Serum creatinine patterns in coronary bypass surgery patients with and without postoperative cognitive dysfunction.

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UNLABELLED: Renal dysfunction is common after coronary artery bypass graft (CABG) surgery. We have previously shown that CABG procedures complicated by stroke have a threefold greater peak serum creatinine level relative to uncomplicated surgery. However, postoperative creatinine patterns for procedures complicated by cognitive dysfunction are unknown. Therefore, we tested the hypothesis that postoperative cognitive dysfunction is associated with acute perioperative renal injury after CABG surgery. Data were prospectively gathered for 282 elective CABG surgery patients. Psychometric tests were performed at baseline and 6 wk after surgery. Cognitive dysfunction was defined both as a dichotomous variable (cognitive deficit [CD]) and as a continuous variable (cognitive index). Forty percent of patients had CD at 6 wk. However, the association between peak percentage change in postoperative creatinine and CD (parameter estimate = -0.41; P = 0.91) or cognitive index (parameter estimate = -1.29; P = 0.46) was not significant. These data indicate that postcardiac surgery cognitive dysfunction, unlike stroke, is not associated with major increases in postoperative renal dysfunction. IMPLICATIONS: We previously noted that patients with postcardiac surgery stroke also have greater acute renal injury than unaffected patients. However, in the same setting, we found no difference in renal injury between patients with and without cognitive dysfunction. Factors responsible for subtle postoperative cognitive dysfunction do not appear to be associated with clinically important renal effects.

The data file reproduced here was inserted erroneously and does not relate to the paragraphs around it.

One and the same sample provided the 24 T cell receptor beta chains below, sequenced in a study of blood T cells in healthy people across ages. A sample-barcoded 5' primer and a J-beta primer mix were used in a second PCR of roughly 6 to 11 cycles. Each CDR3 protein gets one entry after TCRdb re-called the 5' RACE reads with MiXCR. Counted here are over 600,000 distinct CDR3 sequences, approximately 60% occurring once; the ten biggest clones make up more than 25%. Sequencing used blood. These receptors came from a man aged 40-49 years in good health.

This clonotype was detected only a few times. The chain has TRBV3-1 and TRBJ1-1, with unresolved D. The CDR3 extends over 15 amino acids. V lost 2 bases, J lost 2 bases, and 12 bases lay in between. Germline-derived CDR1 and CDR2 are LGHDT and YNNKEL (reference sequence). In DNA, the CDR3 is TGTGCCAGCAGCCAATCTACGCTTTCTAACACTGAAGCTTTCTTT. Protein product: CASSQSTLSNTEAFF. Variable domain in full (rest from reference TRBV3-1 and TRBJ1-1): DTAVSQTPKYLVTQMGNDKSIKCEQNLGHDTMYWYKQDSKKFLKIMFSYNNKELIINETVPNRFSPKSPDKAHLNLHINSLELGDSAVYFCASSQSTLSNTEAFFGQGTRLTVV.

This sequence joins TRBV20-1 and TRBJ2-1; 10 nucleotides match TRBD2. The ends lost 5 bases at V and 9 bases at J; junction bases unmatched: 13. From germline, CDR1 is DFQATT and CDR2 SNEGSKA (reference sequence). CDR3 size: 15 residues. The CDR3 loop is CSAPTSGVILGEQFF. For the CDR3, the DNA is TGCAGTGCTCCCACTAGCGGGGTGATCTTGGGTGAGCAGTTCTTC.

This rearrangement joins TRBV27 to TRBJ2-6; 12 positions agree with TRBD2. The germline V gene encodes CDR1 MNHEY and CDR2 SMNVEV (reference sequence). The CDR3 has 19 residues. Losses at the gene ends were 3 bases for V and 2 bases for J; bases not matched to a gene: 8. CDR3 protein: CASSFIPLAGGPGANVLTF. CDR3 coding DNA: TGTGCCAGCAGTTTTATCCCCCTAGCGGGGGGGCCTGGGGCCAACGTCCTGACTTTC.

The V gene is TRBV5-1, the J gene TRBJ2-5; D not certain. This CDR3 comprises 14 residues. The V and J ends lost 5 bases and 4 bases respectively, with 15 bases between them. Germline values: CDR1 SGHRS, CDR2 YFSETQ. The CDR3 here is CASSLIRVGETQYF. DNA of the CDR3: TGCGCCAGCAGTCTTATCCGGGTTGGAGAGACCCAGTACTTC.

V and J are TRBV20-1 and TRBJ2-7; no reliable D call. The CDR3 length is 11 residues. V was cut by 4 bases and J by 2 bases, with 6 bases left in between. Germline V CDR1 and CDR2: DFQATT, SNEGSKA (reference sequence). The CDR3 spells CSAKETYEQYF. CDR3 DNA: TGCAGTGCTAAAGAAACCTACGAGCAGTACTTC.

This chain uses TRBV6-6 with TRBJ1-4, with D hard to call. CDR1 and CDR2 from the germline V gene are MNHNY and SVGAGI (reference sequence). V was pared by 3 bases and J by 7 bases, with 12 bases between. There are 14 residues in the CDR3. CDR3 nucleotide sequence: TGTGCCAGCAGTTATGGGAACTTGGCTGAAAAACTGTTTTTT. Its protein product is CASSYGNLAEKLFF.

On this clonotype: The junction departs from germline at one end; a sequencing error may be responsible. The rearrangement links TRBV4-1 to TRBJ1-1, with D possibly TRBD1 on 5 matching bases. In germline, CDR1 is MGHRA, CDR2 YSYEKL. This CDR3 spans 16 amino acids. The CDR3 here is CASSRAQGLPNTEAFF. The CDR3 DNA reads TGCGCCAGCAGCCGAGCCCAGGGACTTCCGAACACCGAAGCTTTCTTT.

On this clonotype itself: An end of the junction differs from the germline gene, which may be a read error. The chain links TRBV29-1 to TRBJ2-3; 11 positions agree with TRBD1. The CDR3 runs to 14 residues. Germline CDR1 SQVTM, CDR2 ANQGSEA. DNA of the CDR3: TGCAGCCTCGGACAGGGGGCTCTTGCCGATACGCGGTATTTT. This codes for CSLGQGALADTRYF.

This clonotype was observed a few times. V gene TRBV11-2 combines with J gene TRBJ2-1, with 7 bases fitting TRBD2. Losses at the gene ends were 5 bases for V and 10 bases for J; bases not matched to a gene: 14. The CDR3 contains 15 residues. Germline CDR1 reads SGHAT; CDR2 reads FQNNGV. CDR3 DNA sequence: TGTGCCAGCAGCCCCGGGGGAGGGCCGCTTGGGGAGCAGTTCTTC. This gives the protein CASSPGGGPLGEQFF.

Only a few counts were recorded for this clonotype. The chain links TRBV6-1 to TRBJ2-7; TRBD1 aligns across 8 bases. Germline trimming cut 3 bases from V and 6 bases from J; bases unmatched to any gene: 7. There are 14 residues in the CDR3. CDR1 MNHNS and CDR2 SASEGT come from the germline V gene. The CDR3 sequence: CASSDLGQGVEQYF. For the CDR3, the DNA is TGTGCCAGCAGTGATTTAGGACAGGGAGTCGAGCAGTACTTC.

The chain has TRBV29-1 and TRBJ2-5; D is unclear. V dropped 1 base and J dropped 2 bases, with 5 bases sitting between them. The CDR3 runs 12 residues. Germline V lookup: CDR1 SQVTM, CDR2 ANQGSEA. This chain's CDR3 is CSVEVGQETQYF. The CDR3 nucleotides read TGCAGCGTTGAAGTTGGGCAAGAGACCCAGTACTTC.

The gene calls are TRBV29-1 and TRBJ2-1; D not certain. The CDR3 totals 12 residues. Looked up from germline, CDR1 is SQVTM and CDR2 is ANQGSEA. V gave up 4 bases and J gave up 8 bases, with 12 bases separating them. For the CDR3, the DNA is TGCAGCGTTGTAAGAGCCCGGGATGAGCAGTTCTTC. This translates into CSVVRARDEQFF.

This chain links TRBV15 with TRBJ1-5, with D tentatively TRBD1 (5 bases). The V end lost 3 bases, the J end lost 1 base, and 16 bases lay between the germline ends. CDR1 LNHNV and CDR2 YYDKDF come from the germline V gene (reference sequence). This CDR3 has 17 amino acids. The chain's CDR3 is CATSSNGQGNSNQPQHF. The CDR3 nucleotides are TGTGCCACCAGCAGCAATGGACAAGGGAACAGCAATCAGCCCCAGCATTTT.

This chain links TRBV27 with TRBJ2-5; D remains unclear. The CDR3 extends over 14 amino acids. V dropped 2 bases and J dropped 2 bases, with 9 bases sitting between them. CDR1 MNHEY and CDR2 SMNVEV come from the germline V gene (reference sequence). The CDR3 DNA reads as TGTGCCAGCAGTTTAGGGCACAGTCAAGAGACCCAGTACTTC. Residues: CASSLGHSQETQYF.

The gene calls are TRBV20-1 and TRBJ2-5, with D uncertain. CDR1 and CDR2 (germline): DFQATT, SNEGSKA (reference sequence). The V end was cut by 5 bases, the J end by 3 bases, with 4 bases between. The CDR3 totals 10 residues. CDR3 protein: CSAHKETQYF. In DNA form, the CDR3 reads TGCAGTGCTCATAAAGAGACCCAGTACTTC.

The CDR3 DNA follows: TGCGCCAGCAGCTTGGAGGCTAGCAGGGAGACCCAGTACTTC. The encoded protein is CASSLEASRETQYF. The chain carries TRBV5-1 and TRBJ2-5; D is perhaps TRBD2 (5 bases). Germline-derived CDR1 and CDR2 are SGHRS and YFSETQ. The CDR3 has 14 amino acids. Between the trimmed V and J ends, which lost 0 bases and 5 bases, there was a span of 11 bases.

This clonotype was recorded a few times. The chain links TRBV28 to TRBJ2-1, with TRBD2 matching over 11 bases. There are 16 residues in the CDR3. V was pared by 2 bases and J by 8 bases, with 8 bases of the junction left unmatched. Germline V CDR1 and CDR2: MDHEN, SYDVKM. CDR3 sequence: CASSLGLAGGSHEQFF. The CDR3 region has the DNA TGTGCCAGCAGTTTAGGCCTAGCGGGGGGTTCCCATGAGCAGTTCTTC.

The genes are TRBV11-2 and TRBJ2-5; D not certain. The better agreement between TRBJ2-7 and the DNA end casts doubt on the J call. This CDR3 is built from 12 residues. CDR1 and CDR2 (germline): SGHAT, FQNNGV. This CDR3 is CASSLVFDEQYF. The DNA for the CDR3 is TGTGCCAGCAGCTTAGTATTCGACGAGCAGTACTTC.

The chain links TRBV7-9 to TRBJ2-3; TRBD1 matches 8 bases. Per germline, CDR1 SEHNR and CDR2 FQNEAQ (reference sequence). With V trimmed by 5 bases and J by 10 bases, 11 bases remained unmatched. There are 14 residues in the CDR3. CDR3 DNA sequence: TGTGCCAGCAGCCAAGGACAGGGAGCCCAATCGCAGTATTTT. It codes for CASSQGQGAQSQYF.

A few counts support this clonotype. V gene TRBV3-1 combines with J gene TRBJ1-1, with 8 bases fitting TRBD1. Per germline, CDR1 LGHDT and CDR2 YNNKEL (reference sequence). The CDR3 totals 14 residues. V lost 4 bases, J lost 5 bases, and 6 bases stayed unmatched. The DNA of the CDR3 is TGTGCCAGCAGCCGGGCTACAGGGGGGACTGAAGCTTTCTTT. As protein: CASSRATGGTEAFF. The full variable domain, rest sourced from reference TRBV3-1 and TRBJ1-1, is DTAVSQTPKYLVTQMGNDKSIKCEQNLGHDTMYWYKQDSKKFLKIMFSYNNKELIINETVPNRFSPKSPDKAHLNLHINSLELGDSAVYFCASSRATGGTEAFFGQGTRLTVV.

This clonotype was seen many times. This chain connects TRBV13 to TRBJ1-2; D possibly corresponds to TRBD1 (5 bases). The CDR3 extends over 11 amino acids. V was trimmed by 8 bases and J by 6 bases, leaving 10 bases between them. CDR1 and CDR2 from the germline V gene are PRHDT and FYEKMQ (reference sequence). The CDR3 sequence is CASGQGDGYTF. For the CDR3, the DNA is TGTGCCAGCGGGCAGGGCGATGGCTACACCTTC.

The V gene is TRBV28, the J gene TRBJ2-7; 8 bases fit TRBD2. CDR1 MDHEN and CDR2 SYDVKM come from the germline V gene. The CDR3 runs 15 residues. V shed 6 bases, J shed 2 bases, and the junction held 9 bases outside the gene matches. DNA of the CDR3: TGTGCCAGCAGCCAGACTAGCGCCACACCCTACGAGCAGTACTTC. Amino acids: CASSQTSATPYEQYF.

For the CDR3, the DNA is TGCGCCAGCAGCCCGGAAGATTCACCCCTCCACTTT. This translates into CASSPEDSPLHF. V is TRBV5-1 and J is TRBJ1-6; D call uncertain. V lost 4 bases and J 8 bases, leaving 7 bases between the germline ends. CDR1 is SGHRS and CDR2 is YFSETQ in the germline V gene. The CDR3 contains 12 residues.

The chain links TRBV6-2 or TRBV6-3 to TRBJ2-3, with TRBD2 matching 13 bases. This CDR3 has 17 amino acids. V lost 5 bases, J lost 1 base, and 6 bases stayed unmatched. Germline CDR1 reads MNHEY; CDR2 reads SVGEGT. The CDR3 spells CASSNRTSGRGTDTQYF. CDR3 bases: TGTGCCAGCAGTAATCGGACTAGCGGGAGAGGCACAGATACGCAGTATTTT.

Full Text

Duke Authors

Cited Authors

  • Swaminathan, M; McCreath, BJ; Phillips-Bute, BG; Newman, MF; Mathew, JP; Smith, PK; Blumenthal, JA; Stafford-Smith, M; Perioperative Outcomes Research Group,

Published Date

  • July 2002

Published In

Volume / Issue

  • 95 / 1

Start / End Page

  • 1 - 8

PubMed ID

  • 12088934

Pubmed Central ID

  • 12088934

International Standard Serial Number (ISSN)

  • 0003-2999

Digital Object Identifier (DOI)

  • 10.1097/00000539-200207000-00001

Language

  • eng

Conference Location

  • United States